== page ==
Reducing the growth in public spending will be hard

The following chart shows economic growth in Canada on a per capita basis during the ‘boom’ years of 1999 to 2008.  I put this chart together to illustrate an important point.  The government sector grew strongly during that decade but there are wide variances from province to province in the relationship between private and public sector GDP growth.  Predictably, AB, SK and NL grew public spending significantly faster than the national average over the period but that was in large part a response to the booming private sector economy.  New Brunswick, by contrast, grew its public sector spending in spite weak private sector GDP growth over the period.


GDP Per Capita Growth 1999-2008

Government Sector Rest of the Economy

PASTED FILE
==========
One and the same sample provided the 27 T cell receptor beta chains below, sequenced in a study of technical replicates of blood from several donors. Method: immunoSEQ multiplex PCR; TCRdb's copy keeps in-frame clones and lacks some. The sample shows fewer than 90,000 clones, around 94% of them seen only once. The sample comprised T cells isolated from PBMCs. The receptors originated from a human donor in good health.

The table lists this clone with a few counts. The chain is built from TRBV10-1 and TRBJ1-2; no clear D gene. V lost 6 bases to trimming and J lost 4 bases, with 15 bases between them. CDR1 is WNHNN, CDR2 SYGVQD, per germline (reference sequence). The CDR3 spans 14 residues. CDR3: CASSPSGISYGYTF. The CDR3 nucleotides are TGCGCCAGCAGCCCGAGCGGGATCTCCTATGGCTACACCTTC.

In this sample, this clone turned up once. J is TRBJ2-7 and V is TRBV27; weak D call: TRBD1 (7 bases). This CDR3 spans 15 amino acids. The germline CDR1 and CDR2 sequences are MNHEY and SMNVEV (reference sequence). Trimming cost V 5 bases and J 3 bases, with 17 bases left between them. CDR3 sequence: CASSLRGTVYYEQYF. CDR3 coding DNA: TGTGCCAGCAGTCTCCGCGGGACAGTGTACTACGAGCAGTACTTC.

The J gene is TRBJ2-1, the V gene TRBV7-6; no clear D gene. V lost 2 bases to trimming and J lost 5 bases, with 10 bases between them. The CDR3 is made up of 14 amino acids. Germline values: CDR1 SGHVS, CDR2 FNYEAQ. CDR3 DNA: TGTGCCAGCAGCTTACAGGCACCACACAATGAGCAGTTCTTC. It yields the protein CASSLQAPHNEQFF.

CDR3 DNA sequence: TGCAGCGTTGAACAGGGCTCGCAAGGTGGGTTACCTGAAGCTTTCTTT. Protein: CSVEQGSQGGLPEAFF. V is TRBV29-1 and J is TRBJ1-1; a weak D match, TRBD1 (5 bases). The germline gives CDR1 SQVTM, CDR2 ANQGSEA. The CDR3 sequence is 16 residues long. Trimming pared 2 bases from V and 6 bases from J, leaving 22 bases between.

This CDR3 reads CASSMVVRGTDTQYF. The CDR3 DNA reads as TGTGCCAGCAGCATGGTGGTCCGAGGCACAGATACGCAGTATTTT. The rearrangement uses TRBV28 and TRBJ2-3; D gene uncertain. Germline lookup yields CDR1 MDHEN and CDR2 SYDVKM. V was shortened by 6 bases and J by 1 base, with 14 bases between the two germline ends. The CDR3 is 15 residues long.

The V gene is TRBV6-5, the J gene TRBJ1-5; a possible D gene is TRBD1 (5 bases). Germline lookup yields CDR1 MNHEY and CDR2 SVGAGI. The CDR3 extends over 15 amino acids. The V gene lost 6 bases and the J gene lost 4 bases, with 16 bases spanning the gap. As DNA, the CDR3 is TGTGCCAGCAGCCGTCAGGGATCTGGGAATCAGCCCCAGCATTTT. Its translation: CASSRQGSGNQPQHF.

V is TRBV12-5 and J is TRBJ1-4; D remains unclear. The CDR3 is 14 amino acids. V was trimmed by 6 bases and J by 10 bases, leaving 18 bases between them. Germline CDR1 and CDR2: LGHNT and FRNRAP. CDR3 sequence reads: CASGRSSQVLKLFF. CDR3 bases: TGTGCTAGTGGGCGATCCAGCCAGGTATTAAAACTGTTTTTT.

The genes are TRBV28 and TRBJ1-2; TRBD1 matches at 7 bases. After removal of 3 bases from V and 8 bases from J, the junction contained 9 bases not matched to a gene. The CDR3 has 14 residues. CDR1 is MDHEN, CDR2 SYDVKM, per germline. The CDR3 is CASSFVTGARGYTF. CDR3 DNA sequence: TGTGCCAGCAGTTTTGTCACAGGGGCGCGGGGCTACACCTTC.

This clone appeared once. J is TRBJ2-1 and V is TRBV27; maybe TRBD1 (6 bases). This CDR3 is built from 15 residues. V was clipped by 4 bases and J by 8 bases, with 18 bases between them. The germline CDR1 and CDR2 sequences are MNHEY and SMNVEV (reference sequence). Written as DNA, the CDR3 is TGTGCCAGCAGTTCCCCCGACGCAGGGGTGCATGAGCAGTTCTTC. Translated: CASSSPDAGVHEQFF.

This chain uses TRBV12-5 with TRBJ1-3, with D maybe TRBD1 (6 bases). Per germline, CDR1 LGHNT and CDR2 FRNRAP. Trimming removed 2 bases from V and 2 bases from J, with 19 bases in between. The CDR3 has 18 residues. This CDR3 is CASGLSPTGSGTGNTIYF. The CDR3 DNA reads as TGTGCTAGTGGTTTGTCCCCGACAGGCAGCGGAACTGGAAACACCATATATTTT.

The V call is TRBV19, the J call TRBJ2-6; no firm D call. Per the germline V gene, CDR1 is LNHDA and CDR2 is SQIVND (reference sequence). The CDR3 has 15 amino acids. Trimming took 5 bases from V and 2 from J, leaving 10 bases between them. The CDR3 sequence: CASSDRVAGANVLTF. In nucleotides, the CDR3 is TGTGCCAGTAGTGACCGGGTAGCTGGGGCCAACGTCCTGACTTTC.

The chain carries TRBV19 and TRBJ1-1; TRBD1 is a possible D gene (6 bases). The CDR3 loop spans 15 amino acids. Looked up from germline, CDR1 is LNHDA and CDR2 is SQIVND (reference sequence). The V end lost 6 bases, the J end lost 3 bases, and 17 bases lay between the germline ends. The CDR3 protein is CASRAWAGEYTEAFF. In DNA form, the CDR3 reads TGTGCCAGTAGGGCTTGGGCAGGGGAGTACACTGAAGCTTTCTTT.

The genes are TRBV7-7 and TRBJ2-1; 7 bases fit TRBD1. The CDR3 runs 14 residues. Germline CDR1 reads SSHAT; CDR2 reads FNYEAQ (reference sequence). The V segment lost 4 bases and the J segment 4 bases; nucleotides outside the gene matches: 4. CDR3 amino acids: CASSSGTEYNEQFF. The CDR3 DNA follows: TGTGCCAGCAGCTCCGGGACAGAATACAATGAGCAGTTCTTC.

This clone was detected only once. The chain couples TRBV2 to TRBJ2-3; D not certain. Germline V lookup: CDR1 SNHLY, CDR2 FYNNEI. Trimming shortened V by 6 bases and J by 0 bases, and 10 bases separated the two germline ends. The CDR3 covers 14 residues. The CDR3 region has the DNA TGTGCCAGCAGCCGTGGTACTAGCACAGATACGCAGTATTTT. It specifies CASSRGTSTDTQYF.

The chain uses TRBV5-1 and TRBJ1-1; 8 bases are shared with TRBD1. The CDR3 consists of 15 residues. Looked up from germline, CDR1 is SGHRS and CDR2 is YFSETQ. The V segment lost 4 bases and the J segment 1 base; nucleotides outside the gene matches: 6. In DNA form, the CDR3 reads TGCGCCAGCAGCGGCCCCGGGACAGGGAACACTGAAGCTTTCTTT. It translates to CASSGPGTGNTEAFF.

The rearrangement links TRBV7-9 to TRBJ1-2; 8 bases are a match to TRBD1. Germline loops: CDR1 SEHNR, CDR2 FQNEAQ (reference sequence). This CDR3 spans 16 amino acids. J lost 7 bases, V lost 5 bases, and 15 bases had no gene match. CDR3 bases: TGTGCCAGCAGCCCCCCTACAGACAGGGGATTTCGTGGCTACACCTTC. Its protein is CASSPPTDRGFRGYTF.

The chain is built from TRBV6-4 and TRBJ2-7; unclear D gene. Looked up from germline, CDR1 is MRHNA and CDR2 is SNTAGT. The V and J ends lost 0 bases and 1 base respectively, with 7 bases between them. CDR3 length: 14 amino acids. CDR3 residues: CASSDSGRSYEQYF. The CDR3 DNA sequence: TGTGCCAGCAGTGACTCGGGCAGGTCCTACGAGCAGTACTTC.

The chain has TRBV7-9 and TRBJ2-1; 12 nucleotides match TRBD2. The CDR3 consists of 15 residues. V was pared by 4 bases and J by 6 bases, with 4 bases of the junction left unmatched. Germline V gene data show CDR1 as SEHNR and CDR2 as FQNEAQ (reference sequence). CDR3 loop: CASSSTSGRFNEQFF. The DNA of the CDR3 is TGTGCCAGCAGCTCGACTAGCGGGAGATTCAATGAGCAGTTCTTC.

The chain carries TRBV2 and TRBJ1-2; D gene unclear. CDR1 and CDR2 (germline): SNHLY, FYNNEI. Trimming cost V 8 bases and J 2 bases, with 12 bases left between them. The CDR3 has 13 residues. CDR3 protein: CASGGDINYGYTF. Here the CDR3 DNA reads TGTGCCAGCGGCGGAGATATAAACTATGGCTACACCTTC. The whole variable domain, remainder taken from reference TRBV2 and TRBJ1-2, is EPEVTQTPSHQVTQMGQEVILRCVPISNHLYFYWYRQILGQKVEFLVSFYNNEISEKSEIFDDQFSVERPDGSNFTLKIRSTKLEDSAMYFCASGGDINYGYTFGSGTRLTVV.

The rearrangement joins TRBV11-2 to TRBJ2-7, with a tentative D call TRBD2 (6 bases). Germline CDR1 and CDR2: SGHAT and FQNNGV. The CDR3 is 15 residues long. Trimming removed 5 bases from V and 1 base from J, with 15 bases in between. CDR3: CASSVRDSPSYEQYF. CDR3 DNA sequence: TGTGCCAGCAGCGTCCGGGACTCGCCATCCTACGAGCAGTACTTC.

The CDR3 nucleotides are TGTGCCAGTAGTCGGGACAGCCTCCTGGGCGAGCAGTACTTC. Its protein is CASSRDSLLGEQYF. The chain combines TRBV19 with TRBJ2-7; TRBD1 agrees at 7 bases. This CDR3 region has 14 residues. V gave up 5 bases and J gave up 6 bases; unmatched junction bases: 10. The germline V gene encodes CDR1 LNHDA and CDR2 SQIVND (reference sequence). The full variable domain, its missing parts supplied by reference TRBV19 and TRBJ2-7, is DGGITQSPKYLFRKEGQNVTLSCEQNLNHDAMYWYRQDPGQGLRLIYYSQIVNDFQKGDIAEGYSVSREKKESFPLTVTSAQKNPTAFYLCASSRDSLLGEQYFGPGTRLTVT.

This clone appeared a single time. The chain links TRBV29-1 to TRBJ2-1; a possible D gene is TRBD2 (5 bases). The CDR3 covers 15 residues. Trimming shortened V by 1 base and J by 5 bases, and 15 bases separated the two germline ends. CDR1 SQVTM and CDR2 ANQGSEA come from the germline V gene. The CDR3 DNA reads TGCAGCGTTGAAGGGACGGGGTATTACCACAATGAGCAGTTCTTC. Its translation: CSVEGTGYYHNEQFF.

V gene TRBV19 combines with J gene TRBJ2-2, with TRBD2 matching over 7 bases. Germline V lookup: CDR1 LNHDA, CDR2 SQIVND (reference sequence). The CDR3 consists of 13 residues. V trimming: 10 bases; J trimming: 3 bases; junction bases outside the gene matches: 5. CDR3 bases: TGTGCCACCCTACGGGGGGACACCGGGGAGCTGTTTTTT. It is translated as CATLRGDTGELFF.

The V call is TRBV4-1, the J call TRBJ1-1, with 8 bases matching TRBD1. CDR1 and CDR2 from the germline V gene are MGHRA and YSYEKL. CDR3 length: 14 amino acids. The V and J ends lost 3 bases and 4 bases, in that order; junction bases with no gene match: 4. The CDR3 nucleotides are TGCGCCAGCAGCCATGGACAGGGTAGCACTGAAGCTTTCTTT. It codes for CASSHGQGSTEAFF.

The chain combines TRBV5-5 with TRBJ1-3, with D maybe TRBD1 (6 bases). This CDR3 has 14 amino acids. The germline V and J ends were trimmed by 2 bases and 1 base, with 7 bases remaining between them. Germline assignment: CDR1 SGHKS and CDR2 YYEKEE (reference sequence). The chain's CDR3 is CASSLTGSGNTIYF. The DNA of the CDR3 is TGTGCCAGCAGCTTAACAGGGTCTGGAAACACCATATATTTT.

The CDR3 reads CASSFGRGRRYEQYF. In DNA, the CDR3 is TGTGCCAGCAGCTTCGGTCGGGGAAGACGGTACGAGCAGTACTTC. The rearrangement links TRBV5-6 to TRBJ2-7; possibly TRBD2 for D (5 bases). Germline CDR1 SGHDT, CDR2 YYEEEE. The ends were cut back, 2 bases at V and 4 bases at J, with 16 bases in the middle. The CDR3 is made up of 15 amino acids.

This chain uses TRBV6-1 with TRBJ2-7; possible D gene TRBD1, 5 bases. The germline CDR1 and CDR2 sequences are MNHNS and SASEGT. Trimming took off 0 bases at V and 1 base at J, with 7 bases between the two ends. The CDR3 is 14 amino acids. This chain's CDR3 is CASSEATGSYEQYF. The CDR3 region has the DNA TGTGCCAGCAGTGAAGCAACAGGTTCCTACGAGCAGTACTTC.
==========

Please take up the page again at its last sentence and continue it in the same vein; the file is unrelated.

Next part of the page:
Alberta 67% 112%
Saskatchewan 65% 127%
New Brunswick 61% 42%
Newfoundland and Labrador 58% 221%
Prince Edward Island 58% 45%
Nova Scotia 52% 50%
Manitoba 50% 54%
Canada 49% 52%
Ontario 47% 27%
Quebec 44% 37%
British Columbia 44% 54%

Source: Based on Statistics Canada CANSIM Table 381-0015 Provincial gross domestic product (GDP) at basic prices in current dollars.

4 thoughts on “Reducing the growth in public spending will be hard

  1. Had a walk through the snow in downtown Fredericton this morning, public spending capital of New Brunswick. Many signs in windows: No to shale gas; no to highway tolls. We should re-name the place N

  2. Hi there,

    Finding your GDP Per Capita Growth 1999-2008 table really interesting and informative. Any chance you have an updated version that shows growth after 2008? In particular, I’m interested in NL and the role the private sector plays in economic development and growth.


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